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  1. 1. ThermogulatorAdaptationsThermoregulation
  2. 2. ThermoregulationRegulation of internal body temperatureMaintenance of body temperature within anacceptable range
  3. 3. Example of Thermoregulatorhumans live in climates of varying temperature butable to maintain constant body temperature
  4. 4. Cold & Warm bloodedWhy are the terms for classifying organismsinto cold-blooded and warm-bloodedinaccurate?What are the correct terms?What is the advantage of being able toregulate body temperature?What is the disadvantage of regulating bodytemperature?
  5. 5. ThermoregulationEctotherm EndothermMetabolic rate Low HighHeatgenerationToo little towarm bodyEnough to keepbody warmInternal bodytemperatureDetermined byenvironmentStable, regardless ofexternalfluctuationsExampleorganismsfish, reptiles,amphibiansmammals, birds
  6. 6. Advantage of Thermoregulation1. High levels of aerobic metabolism Perform vigorous activity for longer periods E.g. flight2. Enable terrestrial living Extreme temperature fluctuation on land(opposed to aquatic)
  7. 7. Disadvantage of Thermoregulation1. Energetically expensive Example: at rest, body temperature 20oC humans: 1300-1800 kcal/day alligator: 60kcal/day1. Need to consume more food
  8. 8. Methods of ThermoregulationAdaptations:Physical adaptationsBehavioral adapationsCirculatory adaptationPhysiological changes:Rate of heat exchangeEvaporative heat loss (cooling)Rate of heat productionRate of metabolic heat production
  9. 9. Physical AdaptationsInsulationhair, fur, feathersfat located just beneath the skin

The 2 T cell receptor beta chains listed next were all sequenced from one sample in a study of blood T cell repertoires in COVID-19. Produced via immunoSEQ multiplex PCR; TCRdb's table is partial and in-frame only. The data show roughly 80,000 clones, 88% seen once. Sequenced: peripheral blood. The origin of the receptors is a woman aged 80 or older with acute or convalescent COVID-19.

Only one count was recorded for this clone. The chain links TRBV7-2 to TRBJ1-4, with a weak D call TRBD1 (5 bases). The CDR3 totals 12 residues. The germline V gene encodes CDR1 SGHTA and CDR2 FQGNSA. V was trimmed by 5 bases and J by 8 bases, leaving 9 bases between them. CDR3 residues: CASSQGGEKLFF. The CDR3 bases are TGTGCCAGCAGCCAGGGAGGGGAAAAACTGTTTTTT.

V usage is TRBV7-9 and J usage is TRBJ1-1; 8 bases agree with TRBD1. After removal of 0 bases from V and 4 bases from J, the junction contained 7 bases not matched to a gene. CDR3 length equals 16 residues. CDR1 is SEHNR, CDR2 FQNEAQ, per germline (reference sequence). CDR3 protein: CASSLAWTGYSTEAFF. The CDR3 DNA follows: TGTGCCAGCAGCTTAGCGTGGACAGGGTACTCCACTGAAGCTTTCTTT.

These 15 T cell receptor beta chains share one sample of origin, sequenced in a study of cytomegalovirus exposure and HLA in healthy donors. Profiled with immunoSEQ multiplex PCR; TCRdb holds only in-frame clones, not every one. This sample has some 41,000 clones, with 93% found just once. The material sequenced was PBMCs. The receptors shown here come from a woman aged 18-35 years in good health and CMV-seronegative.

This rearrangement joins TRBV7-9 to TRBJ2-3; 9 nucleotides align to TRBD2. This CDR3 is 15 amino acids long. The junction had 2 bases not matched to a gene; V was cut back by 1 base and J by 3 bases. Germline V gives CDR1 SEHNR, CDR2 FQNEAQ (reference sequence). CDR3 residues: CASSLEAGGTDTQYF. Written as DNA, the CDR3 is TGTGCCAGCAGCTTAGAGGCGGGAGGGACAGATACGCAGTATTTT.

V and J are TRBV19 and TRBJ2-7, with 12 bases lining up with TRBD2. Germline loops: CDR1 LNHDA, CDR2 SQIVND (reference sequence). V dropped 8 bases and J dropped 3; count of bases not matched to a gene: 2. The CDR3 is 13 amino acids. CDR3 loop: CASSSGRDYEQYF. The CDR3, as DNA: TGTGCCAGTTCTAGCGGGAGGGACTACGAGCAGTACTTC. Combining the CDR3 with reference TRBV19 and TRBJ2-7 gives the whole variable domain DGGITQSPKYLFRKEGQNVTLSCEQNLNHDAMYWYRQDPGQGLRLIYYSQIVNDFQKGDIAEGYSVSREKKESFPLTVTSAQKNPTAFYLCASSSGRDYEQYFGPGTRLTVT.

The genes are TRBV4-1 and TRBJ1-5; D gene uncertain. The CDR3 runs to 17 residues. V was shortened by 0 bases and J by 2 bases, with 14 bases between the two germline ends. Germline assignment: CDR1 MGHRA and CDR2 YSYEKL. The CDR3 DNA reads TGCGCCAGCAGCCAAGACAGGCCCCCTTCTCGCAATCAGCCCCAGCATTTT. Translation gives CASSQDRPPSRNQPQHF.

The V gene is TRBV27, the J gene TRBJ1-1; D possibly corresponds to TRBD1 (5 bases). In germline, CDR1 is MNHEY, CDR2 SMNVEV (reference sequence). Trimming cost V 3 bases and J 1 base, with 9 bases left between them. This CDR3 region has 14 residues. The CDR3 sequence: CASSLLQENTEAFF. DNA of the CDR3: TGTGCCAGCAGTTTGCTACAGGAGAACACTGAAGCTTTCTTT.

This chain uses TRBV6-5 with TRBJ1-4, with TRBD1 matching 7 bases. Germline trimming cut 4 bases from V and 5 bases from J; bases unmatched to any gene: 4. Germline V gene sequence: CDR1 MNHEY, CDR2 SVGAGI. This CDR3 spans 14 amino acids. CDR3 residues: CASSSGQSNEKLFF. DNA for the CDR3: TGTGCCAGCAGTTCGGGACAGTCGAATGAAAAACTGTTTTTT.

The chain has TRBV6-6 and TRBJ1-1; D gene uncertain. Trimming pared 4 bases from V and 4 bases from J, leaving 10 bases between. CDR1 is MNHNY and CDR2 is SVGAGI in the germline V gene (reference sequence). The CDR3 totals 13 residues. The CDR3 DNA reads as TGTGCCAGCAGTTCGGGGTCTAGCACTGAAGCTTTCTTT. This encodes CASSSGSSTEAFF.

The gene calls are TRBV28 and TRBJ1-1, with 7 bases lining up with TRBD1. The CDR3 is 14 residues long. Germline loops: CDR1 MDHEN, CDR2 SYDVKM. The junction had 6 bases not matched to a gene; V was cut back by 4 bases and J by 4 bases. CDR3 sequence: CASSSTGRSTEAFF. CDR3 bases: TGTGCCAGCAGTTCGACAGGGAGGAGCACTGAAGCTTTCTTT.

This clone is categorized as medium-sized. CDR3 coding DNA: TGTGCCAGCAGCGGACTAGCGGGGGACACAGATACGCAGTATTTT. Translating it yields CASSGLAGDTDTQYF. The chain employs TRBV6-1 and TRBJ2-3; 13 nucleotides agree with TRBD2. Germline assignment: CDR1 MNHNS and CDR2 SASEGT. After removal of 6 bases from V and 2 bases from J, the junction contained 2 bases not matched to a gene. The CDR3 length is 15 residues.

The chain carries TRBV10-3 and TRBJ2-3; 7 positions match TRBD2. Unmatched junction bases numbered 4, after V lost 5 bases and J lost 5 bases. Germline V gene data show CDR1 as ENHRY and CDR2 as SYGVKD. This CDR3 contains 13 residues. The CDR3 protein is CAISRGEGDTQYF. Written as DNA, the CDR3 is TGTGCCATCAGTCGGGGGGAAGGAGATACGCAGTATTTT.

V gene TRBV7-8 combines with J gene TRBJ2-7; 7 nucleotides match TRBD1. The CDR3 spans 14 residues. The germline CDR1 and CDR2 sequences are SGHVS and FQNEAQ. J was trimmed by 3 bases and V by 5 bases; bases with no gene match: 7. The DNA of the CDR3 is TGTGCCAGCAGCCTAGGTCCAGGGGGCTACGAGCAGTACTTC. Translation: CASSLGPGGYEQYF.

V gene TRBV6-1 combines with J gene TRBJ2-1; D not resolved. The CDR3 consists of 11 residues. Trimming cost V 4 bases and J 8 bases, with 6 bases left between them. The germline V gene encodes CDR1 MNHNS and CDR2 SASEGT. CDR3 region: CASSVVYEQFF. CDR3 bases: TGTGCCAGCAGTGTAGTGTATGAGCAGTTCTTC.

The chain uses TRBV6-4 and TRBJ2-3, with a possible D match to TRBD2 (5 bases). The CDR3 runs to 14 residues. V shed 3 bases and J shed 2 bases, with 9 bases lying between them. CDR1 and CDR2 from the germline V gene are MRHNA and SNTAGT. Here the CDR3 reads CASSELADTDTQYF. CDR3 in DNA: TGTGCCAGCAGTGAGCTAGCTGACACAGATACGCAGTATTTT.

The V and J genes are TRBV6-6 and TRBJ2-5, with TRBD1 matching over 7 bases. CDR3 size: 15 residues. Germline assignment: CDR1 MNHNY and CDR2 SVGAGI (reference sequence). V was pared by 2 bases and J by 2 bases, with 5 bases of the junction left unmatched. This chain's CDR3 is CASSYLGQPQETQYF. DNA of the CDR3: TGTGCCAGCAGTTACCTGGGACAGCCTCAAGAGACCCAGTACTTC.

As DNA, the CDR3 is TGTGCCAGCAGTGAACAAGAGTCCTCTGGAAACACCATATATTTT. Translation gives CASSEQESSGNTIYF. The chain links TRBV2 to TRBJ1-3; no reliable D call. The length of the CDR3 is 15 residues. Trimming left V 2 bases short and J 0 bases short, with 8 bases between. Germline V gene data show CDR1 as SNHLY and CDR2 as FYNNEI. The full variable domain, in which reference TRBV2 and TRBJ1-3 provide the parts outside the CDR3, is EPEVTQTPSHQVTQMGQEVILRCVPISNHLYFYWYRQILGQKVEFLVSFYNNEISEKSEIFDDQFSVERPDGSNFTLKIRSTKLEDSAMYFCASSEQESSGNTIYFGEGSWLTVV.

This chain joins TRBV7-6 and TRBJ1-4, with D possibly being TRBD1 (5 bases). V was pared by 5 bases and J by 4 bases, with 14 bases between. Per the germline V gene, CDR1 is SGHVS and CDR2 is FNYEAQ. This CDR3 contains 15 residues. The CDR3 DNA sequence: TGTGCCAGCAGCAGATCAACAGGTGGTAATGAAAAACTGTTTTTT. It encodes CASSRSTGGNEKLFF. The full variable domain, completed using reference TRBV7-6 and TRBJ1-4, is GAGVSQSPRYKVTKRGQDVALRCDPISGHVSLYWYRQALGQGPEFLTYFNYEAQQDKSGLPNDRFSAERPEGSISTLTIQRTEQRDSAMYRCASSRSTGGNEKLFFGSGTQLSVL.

10. 10. Behavioral AdaptationsGrossMovementHuddling:decreasesurface area& heat lossRe-locating:Findingshaded areasBasking insunMigrationMarine Iguana(Amblyrhynchus cristatus).Basking in the sun.
  11. 11. Thermoregulator?Q: Are ectothermsthermoregulators?A: Yes if bodytemperature is beingregulated, even if themechanism is abehavioural adaptation(I.e. moving to awarmer location)
  12. 12. Behavioural Adaptations Torpor: state of low metabolic activity Applied during environmental extremes Conserves energy Hibernation: long-term torpor Survive long periods of cold temperatures on limitedsupplies of energy Body temperature declines Estivation: summer torpor Survive long periods of high temperatures or whenwater is scarce Example: Lung Fish (
  13. 13. Circulatory AdaptationCounter current heat exchange(Fig. 44.5)
  14. 14. Countercurrent Heat ExchangeArteries carrying warm blood in limbs (andwings) are in close contact with veinsconveying cool blood back toward the trunkVenus blood approaching torso will be almostas warm as the body core
  15. 15. Methods of ThermoregulationAdaptations:Physical adaptationsBehavioral adaptationsCirculatory adaptationsPhysiological changes:Rate of heat exchangeEvaporative heat loss (cooling)Rate of heat productionRate of metabolic heat production
  16. 16. Rate of Heat ExchangeRegulated by blood vessel sizeVasoconstrictionVasodilation